1: The two entryways into Park City, S.R. 224 and S.R. 248, are under stress from traffic increases, with backups at Kimball Junction being especially worrisome to officials in Summit County and commuters. Please talk about your preferred solutions to the two entryways, with particular attention to how the expensive projects could be funded. (150 words)
S.R.224 and 248 are owned and maintained by UDOT, not the County. According to the S.R.224/S.R.248 Corridor Preservation Agreement between the County and UDOT, traffic mitigation measures on S.R.224 include additional traffic signals, additional medians, intersection approach improvements and more adaptive signals. The Snyderville Basin Master Transportation Plan Phase 1 improvements focus on Kimball Junction and include the current Landmark Drive realignment, a transit hub, a park & ride, and new bus shelters for a total cost of approximately $12 million. The source of these funds is federal financing, transit sales tax, and the General Fund. Congestion on S.R. 248 (in the County) is a function of traffic accessing Park City. Summit County and Park City entered into a Cooperative Agreement this year to preserve capacity and identify future signal locations and accesses. Congestion on S.R.248 within the Park City boundary is outside of the County’s jurisdiction.
2. Foreclosures are on the rise as real-estate sales slump in Summit County. How would you respond as a councilperson if faced next year with an economic recession? (150 words)
If Summit County is faced with an economic recession, actual revenues will fall below projected revenues. The County’s budget is driven by these projected revenues. If revenues fall, expenditures must be cut. The revenues most susceptible to decline in a recession include sales tax, permits (including building and excavation permits), and recorder and planning fees. It is not likely that the County would feel an immediate decline in property tax revenue with the possible exception of a lower collection rate. Assuming the County experiences a 10% decline in revenue – or $5,000,000 of a $50,000,000 budget – the County Council may be forced to cut certain General Fund expenditures. Specifically, each department would be asked to submit a modified budget to the County Manager and trim the recommended percentage off that department’s specific budget. The County Manager would then forward the appropriate recommendation to the County Council for approval.
3. You’re vying for a seat on the Summit County Council, which will replace the County Commission when it disbands in 2008. Voters decided to change the form of government and a significant difference will be the hiring of a county manager to fill the executive role. If elected you’d help decide who is hired as the manager and could help divvy up powers between the legislative and executive branches of government. Please discuss traits important in a manager. (150 words)
In its first year in existence, recruiting and selecting the right County Manager is the most important decision for the new County Council. And, the recruitment process should begin immediately. For this critical position, in order to attract the best candidates and generate a sufficient pool of qualified applicants, recruitment should be nationwide. Because this is a new form of government, the Council should hire a manager who can inspire our local government officials with the enthusiasm needed to effectively implement this change. The manager should be adept at public relations and in establishing relationships with incumbent officials and employees. The manager should have experience in working in local government of comparable size (including budget size and number of employees), with a similar variety of services provided, and, if possible, similar geographic and demographic diversity. Finally, the manager must have experience in a position with broad administrative and supervisory authority.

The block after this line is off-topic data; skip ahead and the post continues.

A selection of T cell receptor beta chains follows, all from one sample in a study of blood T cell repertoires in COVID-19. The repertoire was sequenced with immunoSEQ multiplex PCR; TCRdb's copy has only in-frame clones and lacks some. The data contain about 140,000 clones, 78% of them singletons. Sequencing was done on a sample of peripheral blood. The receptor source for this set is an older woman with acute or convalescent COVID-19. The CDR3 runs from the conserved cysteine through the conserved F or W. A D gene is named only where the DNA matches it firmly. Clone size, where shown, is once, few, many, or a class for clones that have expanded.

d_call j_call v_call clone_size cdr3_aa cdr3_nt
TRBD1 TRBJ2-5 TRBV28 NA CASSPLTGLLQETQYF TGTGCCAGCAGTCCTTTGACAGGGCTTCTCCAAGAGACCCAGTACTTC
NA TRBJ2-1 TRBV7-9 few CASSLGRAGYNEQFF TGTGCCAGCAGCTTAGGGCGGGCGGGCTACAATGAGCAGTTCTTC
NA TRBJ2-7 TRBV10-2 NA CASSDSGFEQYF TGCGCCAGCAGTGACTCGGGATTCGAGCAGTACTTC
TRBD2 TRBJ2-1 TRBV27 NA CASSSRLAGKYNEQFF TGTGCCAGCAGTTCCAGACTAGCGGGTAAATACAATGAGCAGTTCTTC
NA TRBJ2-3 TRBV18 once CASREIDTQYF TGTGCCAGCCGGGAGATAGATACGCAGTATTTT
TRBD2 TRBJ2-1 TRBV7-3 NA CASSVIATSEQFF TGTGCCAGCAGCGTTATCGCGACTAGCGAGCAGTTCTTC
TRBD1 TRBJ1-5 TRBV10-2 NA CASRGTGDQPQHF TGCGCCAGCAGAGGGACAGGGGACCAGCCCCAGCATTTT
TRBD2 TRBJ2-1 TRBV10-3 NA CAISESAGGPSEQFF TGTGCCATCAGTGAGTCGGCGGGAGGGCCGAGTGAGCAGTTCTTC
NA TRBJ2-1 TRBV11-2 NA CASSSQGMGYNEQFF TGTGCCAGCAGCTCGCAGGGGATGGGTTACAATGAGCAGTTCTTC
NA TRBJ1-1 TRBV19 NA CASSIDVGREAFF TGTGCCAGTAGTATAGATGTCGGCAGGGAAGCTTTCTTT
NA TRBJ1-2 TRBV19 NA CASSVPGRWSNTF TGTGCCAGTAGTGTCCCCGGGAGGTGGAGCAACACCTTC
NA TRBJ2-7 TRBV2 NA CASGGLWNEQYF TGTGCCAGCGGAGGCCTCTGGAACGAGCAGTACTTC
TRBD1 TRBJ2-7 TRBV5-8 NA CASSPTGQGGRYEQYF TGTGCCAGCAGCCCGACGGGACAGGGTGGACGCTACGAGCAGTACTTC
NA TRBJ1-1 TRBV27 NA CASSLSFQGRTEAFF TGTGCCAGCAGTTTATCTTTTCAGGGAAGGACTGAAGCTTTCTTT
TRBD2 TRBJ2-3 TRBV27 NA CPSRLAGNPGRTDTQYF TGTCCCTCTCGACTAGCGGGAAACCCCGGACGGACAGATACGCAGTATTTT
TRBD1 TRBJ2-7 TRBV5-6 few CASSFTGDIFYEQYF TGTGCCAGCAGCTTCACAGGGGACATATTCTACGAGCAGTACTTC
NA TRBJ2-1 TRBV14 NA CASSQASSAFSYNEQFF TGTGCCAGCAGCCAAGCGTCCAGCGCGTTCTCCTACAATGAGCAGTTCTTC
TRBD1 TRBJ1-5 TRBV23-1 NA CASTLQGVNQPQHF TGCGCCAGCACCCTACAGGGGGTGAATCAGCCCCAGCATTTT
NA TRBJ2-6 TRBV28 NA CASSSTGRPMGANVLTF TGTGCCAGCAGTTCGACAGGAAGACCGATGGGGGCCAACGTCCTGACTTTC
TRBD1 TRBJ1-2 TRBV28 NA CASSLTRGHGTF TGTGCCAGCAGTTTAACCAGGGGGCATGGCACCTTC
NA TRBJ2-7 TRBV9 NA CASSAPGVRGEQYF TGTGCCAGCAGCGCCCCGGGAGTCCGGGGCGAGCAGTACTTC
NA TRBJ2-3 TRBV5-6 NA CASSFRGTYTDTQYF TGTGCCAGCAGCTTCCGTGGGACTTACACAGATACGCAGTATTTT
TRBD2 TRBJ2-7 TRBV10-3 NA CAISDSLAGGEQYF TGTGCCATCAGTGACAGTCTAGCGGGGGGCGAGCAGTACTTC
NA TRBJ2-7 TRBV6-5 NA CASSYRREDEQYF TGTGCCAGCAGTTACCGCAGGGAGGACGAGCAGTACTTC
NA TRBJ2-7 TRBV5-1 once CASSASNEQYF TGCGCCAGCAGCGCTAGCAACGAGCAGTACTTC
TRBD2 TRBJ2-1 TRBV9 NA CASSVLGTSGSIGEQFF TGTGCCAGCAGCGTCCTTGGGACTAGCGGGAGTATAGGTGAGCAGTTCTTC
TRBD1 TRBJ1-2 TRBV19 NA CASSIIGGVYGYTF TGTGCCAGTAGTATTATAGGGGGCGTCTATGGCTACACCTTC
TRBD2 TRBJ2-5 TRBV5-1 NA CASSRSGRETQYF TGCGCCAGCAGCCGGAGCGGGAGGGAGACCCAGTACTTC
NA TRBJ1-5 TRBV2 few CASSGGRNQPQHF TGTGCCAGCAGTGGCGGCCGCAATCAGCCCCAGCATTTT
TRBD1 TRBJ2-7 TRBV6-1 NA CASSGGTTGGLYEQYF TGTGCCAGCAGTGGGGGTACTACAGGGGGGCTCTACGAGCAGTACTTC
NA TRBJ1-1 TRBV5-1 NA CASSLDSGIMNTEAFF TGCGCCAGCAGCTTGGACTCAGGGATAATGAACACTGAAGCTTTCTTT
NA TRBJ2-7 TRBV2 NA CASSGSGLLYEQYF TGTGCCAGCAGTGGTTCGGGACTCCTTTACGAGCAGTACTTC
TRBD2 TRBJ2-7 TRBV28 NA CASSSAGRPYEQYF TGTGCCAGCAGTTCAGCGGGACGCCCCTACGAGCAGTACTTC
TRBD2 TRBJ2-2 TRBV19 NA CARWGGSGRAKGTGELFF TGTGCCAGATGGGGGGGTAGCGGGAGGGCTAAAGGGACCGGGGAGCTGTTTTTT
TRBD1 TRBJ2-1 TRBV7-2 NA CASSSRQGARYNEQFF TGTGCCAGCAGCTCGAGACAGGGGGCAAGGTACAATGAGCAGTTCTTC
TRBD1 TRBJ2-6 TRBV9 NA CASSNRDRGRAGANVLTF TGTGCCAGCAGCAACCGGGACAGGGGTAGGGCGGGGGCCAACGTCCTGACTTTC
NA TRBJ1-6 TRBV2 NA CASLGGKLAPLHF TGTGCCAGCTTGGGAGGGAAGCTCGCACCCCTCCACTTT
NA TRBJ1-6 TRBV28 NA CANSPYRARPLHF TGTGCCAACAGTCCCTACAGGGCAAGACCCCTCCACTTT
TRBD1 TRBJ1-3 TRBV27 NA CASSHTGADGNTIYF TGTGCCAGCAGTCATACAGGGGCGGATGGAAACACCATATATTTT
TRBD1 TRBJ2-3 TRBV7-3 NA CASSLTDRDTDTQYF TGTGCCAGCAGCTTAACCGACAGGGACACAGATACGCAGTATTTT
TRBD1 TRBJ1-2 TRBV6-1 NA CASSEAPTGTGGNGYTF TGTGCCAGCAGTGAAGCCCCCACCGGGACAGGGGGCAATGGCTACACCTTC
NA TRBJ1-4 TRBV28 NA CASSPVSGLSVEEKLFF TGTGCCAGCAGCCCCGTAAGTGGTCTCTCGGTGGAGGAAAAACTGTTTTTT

4: The new Summit County Council will function as the legislative branch of government in Summit County. How is the role of a county councilperson different from a county manager, and what do you see as the positives and negatives of the five-member board versus the old three-member panel? (150 words)
The very purpose of the County/Manager form is the separation of executive and legislative powers between the Council (legislative) and the County Manager (executive). Council legislative powers include the power to adopt codes, policies, procedures and regulations as necessary to provide for the public health, safety & welfare, levy taxes, and adopt and approve the budget. The Manager’s executive powers include enforcing the programs and policies of the Council, reviewing County books and accounts, hiring Department heads, and negotiating contracts for the purchase of goods and services. The current part-time Commission form does not allow for daily administrative governance. The benefit of a Council/Manager form of government is that, with a County Manager, management of the County will be centralized, more efficient, effective and economical leaving the Council to focus on long range planning and visioning. I believe that the negative is the confusion about the separation of these powers. (150 Words)
5. Discuss your knowledge of the Utah Open and Public Meetings Act and explain whether you believe elected officials in Summit County regularly obey the law. When is it appropriate for the Summit County Council to close a meeting? (150 words)